If you’ve never eaten roasted marrow bones before I urge you to give them a try. Soft, sweet, salty, melty, meaty deliciousness, it will be one of the best things you’ll ever eat on toast. Of course the reason they taste so comfortingly luscious is because what you’re eating is mostly fat with just a bit of protein, meaning this may not be the best meal if you’re trying to lose weight. On the other hand, I’d rather do a bit more exercise or have a slightly fuller figure than miss out on this kind of simple edible joy. And anyway what are you trying to lose weight for, you look beautiful just the way you are.
Marrow bones are super simple to cook, just stick ’em in the oven for 20 minutes then serve, and they’re usually fairly cheap too, some butchers may even throw them in for free. Most recipes seem to recommend 2-3 bones per person as a lunch or starter, but really it depends on the person and the bones. The one in the picture seemed to supply and never-ending amount of marrow and I had to fetch extra toast to spread it on, making it a filling lunch in itself.
I followed this recipe from Fergus Henderson’s St John restaurant, somewhere I really need to eat and a book I really need to buy in the near future. Damn limited funds. I’ll give you the measurements I used though as I decreased the amounts to feed one rather than four.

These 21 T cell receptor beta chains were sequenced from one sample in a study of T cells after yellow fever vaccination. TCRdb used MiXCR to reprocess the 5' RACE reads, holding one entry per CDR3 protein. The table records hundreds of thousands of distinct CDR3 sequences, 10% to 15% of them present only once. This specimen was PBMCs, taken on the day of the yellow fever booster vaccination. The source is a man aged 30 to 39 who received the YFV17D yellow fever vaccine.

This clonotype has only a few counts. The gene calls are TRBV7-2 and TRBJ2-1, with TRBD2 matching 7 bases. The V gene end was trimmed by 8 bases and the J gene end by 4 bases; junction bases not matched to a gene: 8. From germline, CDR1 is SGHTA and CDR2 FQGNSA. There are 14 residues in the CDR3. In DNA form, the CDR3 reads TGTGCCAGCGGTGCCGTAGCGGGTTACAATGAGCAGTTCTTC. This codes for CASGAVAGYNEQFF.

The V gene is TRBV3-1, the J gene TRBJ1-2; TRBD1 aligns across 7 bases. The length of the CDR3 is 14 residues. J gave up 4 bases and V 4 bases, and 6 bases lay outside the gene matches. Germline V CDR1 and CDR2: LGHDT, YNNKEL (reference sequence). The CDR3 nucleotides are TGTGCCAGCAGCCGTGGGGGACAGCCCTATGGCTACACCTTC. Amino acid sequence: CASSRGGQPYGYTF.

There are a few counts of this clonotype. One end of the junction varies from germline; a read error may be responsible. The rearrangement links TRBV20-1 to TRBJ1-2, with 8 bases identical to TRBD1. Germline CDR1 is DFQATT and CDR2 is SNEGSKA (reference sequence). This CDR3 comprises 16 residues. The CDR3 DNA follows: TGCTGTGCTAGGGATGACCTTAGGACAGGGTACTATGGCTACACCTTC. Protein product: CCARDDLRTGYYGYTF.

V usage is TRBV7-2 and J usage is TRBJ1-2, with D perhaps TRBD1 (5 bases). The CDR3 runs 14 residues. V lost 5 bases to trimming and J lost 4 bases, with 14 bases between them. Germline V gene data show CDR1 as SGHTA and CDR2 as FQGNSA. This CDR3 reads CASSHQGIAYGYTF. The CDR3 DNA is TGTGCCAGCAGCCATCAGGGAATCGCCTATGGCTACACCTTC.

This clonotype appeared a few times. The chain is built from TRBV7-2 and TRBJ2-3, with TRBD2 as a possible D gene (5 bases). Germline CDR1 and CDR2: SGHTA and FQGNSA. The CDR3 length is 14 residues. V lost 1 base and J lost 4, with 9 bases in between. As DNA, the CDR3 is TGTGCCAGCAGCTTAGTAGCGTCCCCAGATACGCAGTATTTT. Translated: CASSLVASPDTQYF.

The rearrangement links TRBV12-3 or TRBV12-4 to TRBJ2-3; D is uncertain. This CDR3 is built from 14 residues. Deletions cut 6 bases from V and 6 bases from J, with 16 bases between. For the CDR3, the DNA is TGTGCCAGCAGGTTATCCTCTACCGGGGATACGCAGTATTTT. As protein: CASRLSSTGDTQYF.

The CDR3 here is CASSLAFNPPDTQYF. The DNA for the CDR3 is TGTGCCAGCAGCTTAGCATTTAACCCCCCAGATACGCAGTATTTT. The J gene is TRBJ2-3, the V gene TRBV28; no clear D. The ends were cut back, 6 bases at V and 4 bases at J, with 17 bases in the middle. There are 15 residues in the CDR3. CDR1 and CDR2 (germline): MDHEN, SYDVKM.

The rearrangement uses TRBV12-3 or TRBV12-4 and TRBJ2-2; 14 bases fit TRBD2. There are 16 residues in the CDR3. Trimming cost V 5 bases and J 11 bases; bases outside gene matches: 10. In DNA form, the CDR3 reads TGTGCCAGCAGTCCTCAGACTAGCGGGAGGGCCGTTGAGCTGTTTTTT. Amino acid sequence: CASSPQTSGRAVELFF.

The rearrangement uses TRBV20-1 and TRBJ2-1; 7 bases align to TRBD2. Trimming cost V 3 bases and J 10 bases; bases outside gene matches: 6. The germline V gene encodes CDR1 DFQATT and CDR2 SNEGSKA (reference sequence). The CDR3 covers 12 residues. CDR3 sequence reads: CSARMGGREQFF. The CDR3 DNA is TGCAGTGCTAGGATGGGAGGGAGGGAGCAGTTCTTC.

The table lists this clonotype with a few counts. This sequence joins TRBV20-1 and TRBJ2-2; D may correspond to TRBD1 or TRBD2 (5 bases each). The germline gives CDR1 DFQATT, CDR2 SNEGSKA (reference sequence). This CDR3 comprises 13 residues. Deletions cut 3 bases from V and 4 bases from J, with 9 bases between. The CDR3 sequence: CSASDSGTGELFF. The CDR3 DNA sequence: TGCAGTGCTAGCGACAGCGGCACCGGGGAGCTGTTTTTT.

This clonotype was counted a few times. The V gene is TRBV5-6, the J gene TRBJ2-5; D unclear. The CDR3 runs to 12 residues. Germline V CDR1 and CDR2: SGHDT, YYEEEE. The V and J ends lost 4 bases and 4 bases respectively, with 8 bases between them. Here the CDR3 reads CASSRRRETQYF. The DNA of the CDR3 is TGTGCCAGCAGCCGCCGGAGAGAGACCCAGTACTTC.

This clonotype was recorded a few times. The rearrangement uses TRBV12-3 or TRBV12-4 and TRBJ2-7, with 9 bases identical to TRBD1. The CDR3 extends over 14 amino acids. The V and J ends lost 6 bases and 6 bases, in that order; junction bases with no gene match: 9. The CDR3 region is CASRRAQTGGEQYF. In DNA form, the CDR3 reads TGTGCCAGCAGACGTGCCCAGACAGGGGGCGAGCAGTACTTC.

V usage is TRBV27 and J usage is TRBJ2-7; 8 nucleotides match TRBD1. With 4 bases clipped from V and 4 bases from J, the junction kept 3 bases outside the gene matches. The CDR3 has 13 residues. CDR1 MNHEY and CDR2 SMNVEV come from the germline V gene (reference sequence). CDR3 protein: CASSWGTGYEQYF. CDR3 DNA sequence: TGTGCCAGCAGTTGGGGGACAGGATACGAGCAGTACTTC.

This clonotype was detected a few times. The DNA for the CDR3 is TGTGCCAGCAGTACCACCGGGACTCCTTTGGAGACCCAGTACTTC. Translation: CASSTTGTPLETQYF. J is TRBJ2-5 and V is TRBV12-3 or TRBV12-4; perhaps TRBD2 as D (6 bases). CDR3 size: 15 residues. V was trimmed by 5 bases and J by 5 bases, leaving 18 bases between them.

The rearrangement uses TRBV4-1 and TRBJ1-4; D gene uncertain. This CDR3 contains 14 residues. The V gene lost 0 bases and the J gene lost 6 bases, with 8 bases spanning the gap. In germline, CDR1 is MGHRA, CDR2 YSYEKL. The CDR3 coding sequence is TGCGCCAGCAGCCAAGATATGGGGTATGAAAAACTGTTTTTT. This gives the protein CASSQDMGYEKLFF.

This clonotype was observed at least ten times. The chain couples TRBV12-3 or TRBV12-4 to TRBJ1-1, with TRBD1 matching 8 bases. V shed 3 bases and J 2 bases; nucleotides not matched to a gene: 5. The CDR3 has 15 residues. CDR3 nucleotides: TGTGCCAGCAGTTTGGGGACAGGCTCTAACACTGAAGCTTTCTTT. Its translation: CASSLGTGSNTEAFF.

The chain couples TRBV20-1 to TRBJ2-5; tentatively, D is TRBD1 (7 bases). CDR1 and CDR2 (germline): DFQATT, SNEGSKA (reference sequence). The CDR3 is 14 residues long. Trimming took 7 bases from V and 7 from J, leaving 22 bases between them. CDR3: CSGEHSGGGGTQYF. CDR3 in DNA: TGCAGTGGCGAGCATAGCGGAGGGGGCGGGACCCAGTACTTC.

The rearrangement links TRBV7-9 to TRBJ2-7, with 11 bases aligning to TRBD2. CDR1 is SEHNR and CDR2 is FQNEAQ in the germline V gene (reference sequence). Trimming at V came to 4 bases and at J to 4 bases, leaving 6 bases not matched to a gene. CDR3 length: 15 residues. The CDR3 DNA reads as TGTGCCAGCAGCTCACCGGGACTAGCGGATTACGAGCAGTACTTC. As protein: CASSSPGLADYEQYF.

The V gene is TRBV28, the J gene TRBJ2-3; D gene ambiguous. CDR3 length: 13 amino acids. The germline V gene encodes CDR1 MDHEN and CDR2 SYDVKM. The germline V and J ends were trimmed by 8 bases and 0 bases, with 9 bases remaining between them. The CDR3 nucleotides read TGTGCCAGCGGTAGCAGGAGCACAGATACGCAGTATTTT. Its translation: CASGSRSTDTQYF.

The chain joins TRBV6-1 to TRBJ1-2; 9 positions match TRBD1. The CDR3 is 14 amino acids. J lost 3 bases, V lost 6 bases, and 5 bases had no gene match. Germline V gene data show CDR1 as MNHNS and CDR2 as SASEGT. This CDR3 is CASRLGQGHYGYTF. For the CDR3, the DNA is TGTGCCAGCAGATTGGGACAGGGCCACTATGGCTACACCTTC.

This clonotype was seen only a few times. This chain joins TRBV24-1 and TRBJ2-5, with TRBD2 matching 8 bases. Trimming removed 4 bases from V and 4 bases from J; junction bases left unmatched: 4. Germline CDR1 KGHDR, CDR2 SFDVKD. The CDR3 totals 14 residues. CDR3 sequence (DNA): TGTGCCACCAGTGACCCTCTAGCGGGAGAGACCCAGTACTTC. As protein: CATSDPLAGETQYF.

St John’s roasted bone marrow on toast with parsley salad
serves 1 for lunch
- 1-2 marrow bone sections (or three, if they’re small/you’re really hungry)
- hand full of flat leaf parsley
- 1 shallot
- 1 tsp capers, rinsed
- 1/4 lemon
- 1tbsp extra virgin olive oil or rapeseed oil
- A few slices of sourdough (or other bread if you prefer, but I’ve come to the decision that all bread should be sourdough – it’s just better than the others)
- Course sea salt.
Stand the marrow bone sections on their widest end in an oven proof dish, then roast in an oven at 190C/fan 170C/gas mark 5 for 20 minutes.
Chop the parsley and finely slice the shallot. The original recipe didn’t say to chop the capers, but mine were slightly larger so I chopped them up a bit too. Whisk together the juice from the lemon quarter and the oil, then toss together with the parsley, shallot and capers.
Toast the sourdough slices. When the bones are ready* place them on a plate and sprinkle the top with a pinch of sea salt.
To eat, just scoop the marrow out with a spoon or knife, spread across the toast and top with the parsley salad. Beam with meaty contentment.
* The bones will release a decent amount of fat while they’re cooking. This is beef dripping, don’t throw it away! Strain it into a cup, leave it to cool and keep it in the fridge. Spread it on toast with a sprinkling of salt, use it to shallow fry potatoes or Google other uses. Every time you throw away good beef dripping a Northerner cries.